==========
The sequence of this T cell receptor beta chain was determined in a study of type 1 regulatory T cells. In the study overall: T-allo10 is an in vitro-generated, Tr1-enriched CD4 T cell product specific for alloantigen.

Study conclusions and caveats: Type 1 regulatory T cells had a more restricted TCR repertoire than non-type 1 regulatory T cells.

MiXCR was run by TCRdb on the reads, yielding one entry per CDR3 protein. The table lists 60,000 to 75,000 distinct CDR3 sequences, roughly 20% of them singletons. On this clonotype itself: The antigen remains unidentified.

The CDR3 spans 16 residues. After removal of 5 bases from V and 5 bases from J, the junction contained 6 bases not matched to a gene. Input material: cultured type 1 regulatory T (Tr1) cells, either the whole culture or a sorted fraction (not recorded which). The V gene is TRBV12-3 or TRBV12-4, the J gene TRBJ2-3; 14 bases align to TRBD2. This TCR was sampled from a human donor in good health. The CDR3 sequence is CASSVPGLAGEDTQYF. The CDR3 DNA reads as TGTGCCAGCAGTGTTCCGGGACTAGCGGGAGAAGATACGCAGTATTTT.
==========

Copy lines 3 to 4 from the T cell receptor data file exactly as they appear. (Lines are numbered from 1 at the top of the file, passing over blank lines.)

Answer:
MiXCR was run by TCRdb on the reads, yielding one entry per CDR3 protein. The table lists 60,000 to 75,000 distinct CDR3 sequences, roughly 20% of them singletons. On this clonotype itself: The antigen remains unidentified.

The CDR3 spans 16 residues. After removal of 5 bases from V and 5 bases from J, the junction contained 6 bases not matched to a gene. Input material: cultured type 1 regulatory T (Tr1) cells, either the whole culture or a sorted fraction (not recorded which). The V gene is TRBV12-3 or TRBV12-4, the J gene TRBJ2-3; 14 bases align to TRBD2. This TCR was sampled from a human donor in good health. The CDR3 sequence is CASSVPGLAGEDTQYF. The CDR3 DNA reads as TGTGCCAGCAGTGTTCCGGGACTAGCGGGAGAAGATACGCAGTATTTT.